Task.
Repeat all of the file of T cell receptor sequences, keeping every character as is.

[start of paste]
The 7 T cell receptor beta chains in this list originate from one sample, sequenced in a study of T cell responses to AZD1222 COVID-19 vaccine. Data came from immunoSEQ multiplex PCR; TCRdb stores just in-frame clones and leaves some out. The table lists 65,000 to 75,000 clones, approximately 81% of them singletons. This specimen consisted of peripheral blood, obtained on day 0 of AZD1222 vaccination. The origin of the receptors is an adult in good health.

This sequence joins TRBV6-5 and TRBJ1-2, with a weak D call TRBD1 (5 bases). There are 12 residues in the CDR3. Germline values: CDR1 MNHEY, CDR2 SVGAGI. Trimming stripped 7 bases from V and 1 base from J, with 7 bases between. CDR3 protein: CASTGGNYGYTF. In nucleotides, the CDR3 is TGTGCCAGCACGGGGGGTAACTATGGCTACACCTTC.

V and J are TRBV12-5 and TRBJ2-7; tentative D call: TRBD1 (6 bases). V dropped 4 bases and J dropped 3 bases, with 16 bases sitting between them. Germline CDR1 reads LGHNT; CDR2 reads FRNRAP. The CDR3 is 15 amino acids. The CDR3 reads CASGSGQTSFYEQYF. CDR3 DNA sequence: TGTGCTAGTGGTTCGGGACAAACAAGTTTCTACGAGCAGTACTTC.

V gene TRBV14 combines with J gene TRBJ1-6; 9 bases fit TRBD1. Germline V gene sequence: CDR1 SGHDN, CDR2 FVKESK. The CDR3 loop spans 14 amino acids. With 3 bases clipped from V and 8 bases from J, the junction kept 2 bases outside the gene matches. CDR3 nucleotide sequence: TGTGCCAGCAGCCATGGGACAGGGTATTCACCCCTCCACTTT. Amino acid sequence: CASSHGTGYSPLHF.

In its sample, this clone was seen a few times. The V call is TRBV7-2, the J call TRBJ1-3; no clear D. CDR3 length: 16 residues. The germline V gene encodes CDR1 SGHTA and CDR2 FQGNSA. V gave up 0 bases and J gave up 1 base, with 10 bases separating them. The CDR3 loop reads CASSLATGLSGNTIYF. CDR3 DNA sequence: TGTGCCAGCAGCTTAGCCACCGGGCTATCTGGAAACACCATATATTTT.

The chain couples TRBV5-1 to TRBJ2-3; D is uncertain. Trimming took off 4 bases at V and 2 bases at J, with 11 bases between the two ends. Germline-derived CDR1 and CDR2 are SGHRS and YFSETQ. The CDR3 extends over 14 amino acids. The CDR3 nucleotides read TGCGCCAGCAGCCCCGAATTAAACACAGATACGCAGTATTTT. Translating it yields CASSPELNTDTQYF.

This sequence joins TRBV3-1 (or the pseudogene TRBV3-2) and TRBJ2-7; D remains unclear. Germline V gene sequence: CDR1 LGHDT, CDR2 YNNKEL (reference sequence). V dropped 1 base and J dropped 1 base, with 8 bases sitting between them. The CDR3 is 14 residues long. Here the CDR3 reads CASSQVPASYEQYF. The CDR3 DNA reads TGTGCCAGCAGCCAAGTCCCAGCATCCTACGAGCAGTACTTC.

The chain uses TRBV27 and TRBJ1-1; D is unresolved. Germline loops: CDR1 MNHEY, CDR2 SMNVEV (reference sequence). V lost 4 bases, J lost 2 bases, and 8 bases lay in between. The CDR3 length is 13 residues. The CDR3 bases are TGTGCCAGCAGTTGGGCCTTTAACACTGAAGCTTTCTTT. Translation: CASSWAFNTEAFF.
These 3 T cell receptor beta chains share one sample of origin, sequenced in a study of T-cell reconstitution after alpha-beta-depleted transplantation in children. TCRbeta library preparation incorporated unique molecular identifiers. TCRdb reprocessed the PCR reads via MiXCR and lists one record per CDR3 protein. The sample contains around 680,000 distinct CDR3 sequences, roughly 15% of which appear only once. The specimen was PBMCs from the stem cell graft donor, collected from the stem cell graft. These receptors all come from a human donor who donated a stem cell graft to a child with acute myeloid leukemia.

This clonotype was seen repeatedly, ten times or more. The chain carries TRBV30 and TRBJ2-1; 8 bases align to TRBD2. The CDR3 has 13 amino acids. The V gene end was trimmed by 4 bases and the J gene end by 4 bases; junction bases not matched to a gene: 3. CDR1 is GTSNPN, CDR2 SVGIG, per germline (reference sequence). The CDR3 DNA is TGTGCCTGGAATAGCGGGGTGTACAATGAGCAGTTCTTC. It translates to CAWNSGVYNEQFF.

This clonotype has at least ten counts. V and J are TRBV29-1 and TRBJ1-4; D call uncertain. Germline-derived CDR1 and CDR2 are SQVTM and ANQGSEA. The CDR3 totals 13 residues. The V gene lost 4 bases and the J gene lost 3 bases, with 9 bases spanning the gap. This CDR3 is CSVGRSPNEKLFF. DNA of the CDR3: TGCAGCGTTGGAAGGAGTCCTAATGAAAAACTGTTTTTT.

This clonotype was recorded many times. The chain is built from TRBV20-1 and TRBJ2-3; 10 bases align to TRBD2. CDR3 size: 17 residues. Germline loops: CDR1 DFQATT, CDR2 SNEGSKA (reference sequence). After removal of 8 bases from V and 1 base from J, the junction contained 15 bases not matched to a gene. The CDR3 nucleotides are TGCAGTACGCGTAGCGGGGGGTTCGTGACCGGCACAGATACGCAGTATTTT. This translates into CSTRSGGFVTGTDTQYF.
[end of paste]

The 7 T cell receptor beta chains in this list originate from one sample, sequenced in a study of T cell responses to AZD1222 COVID-19 vaccine. Data came from immunoSEQ multiplex PCR; TCRdb stores just in-frame clones and leaves some out. The table lists 65,000 to 75,000 clones, approximately 81% of them singletons. This specimen consisted of peripheral blood, obtained on day 0 of AZD1222 vaccination. The origin of the receptors is an adult in good health.

This sequence joins TRBV6-5 and TRBJ1-2, with a weak D call TRBD1 (5 bases). There are 12 residues in the CDR3. Germline values: CDR1 MNHEY, CDR2 SVGAGI. Trimming stripped 7 bases from V and 1 base from J, with 7 bases between. CDR3 protein: CASTGGNYGYTF. In nucleotides, the CDR3 is TGTGCCAGCACGGGGGGTAACTATGGCTACACCTTC.

V and J are TRBV12-5 and TRBJ2-7; tentative D call: TRBD1 (6 bases). V dropped 4 bases and J dropped 3 bases, with 16 bases sitting between them. Germline CDR1 reads LGHNT; CDR2 reads FRNRAP. The CDR3 is 15 amino acids. The CDR3 reads CASGSGQTSFYEQYF. CDR3 DNA sequence: TGTGCTAGTGGTTCGGGACAAACAAGTTTCTACGAGCAGTACTTC.

V gene TRBV14 combines with J gene TRBJ1-6; 9 bases fit TRBD1. Germline V gene sequence: CDR1 SGHDN, CDR2 FVKESK. The CDR3 loop spans 14 amino acids. With 3 bases clipped from V and 8 bases from J, the junction kept 2 bases outside the gene matches. CDR3 nucleotide sequence: TGTGCCAGCAGCCATGGGACAGGGTATTCACCCCTCCACTTT. Amino acid sequence: CASSHGTGYSPLHF.

In its sample, this clone was seen a few times. The V call is TRBV7-2, the J call TRBJ1-3; no clear D. CDR3 length: 16 residues. The germline V gene encodes CDR1 SGHTA and CDR2 FQGNSA. V gave up 0 bases and J gave up 1 base, with 10 bases separating them. The CDR3 loop reads CASSLATGLSGNTIYF. CDR3 DNA sequence: TGTGCCAGCAGCTTAGCCACCGGGCTATCTGGAAACACCATATATTTT.

The chain couples TRBV5-1 to TRBJ2-3; D is uncertain. Trimming took off 4 bases at V and 2 bases at J, with 11 bases between the two ends. Germline-derived CDR1 and CDR2 are SGHRS and YFSETQ. The CDR3 extends over 14 amino acids. The CDR3 nucleotides read TGCGCCAGCAGCCCCGAATTAAACACAGATACGCAGTATTTT. Translating it yields CASSPELNTDTQYF.

This sequence joins TRBV3-1 (or the pseudogene TRBV3-2) and TRBJ2-7; D remains unclear. Germline V gene sequence: CDR1 LGHDT, CDR2 YNNKEL (reference sequence). V dropped 1 base and J dropped 1 base, with 8 bases sitting between them. The CDR3 is 14 residues long. Here the CDR3 reads CASSQVPASYEQYF. The CDR3 DNA reads TGTGCCAGCAGCCAAGTCCCAGCATCCTACGAGCAGTACTTC.

The chain uses TRBV27 and TRBJ1-1; D is unresolved. Germline loops: CDR1 MNHEY, CDR2 SMNVEV (reference sequence). V lost 4 bases, J lost 2 bases, and 8 bases lay in between. The CDR3 length is 13 residues. The CDR3 bases are TGTGCCAGCAGTTGGGCCTTTAACACTGAAGCTTTCTTT. Translation: CASSWAFNTEAFF.
These 3 T cell receptor beta chains share one sample of origin, sequenced in a study of T-cell reconstitution after alpha-beta-depleted transplantation in children. TCRbeta library preparation incorporated unique molecular identifiers. TCRdb reprocessed the PCR reads via MiXCR and lists one record per CDR3 protein. The sample contains around 680,000 distinct CDR3 sequences, roughly 15% of which appear only once. The specimen was PBMCs from the stem cell graft donor, collected from the stem cell graft. These receptors all come from a human donor who donated a stem cell graft to a child with acute myeloid leukemia.

This clonotype was seen repeatedly, ten times or more. The chain carries TRBV30 and TRBJ2-1; 8 bases align to TRBD2. The CDR3 has 13 amino acids. The V gene end was trimmed by 4 bases and the J gene end by 4 bases; junction bases not matched to a gene: 3. CDR1 is GTSNPN, CDR2 SVGIG, per germline (reference sequence). The CDR3 DNA is TGTGCCTGGAATAGCGGGGTGTACAATGAGCAGTTCTTC. It translates to CAWNSGVYNEQFF.

This clonotype has at least ten counts. V and J are TRBV29-1 and TRBJ1-4; D call uncertain. Germline-derived CDR1 and CDR2 are SQVTM and ANQGSEA. The CDR3 totals 13 residues. The V gene lost 4 bases and the J gene lost 3 bases, with 9 bases spanning the gap. This CDR3 is CSVGRSPNEKLFF. DNA of the CDR3: TGCAGCGTTGGAAGGAGTCCTAATGAAAAACTGTTTTTT.

This clonotype was recorded many times. The chain is built from TRBV20-1 and TRBJ2-3; 10 bases align to TRBD2. CDR3 size: 17 residues. Germline loops: CDR1 DFQATT, CDR2 SNEGSKA (reference sequence). After removal of 8 bases from V and 1 base from J, the junction contained 15 bases not matched to a gene. The CDR3 nucleotides are TGCAGTACGCGTAGCGGGGGGTTCGTGACCGGCACAGATACGCAGTATTTT. This translates into CSTRSGGFVTGTDTQYF.